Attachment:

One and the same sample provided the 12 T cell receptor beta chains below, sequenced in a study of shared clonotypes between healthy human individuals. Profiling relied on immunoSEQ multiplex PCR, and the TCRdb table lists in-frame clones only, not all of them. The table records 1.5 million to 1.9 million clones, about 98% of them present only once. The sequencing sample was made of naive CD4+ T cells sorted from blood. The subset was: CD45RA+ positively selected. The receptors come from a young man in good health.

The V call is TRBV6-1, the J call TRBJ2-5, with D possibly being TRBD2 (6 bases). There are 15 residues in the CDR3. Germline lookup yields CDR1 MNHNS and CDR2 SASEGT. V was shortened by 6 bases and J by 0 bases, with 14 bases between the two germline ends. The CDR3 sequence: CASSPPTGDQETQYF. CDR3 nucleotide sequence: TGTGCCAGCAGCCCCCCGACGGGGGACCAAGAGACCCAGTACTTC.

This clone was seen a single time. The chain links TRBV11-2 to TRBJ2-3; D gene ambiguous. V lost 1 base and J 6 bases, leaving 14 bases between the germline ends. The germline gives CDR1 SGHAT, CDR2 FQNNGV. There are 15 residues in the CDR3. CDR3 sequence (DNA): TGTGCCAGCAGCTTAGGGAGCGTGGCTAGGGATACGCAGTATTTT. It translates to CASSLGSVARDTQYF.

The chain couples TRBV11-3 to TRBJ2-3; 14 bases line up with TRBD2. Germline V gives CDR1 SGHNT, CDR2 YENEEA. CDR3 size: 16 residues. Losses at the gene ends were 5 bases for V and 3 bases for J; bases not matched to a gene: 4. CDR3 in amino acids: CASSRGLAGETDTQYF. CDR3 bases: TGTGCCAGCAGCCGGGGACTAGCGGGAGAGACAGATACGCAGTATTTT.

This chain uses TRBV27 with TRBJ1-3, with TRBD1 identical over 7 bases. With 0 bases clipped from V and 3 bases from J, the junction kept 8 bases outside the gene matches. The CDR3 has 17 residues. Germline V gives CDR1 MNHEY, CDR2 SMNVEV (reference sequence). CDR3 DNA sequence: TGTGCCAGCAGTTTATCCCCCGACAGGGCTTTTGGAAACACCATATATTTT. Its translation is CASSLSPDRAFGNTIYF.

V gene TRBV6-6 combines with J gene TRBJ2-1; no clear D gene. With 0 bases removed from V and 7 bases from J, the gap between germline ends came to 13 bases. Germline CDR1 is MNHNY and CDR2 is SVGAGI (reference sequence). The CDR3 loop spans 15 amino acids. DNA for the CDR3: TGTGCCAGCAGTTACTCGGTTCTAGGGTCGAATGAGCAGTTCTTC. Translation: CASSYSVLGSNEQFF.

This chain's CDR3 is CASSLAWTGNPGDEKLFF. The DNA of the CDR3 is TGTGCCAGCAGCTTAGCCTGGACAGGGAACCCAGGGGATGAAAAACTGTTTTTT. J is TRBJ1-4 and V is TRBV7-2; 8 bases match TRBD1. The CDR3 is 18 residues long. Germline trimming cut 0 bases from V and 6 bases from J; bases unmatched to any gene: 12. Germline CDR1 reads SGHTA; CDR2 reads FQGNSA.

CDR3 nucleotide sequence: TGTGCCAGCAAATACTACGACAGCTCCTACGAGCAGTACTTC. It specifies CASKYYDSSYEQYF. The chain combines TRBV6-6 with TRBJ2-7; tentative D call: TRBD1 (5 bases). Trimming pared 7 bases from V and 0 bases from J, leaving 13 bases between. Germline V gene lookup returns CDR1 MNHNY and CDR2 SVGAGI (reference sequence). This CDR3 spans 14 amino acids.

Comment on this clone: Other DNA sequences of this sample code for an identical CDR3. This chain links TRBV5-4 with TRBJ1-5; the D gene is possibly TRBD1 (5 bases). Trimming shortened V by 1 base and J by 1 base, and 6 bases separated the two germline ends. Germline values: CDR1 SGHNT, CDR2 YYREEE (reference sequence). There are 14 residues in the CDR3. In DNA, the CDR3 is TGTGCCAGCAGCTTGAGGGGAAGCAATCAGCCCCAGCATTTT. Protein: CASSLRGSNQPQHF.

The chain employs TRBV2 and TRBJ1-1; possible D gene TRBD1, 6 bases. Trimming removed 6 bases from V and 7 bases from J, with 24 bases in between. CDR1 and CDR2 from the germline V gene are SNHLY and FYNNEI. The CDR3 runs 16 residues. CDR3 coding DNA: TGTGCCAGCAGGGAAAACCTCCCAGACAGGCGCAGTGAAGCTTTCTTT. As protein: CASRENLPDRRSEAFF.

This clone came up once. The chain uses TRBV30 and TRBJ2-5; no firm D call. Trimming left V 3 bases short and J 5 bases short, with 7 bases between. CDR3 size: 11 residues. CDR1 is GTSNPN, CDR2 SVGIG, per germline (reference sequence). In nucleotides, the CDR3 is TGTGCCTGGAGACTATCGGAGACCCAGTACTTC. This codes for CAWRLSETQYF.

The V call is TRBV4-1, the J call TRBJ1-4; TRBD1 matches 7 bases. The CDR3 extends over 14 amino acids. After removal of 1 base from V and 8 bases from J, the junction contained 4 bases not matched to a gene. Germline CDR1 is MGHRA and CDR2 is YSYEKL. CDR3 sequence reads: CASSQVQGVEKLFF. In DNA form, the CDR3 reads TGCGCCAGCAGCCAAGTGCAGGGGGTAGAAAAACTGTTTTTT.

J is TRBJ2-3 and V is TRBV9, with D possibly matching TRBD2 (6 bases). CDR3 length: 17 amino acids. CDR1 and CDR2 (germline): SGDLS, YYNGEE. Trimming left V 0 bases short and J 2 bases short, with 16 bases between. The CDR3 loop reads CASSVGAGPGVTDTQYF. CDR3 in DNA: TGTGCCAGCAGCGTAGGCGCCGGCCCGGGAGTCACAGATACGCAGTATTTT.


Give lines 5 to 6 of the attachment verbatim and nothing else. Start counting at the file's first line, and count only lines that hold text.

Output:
This chain uses TRBV27 with TRBJ1-3, with TRBD1 identical over 7 bases. With 0 bases clipped from V and 3 bases from J, the junction kept 8 bases outside the gene matches. The CDR3 has 17 residues. Germline V gives CDR1 MNHEY, CDR2 SMNVEV (reference sequence). CDR3 DNA sequence: TGTGCCAGCAGTTTATCCCCCGACAGGGCTTTTGGAAACACCATATATTTT. Its translation is CASSLSPDRAFGNTIYF.

V gene TRBV6-6 combines with J gene TRBJ2-1; no clear D gene. With 0 bases removed from V and 7 bases from J, the gap between germline ends came to 13 bases. Germline CDR1 is MNHNY and CDR2 is SVGAGI (reference sequence). The CDR3 loop spans 15 amino acids. DNA for the CDR3: TGTGCCAGCAGTTACTCGGTTCTAGGGTCGAATGAGCAGTTCTTC. Translation: CASSYSVLGSNEQFF.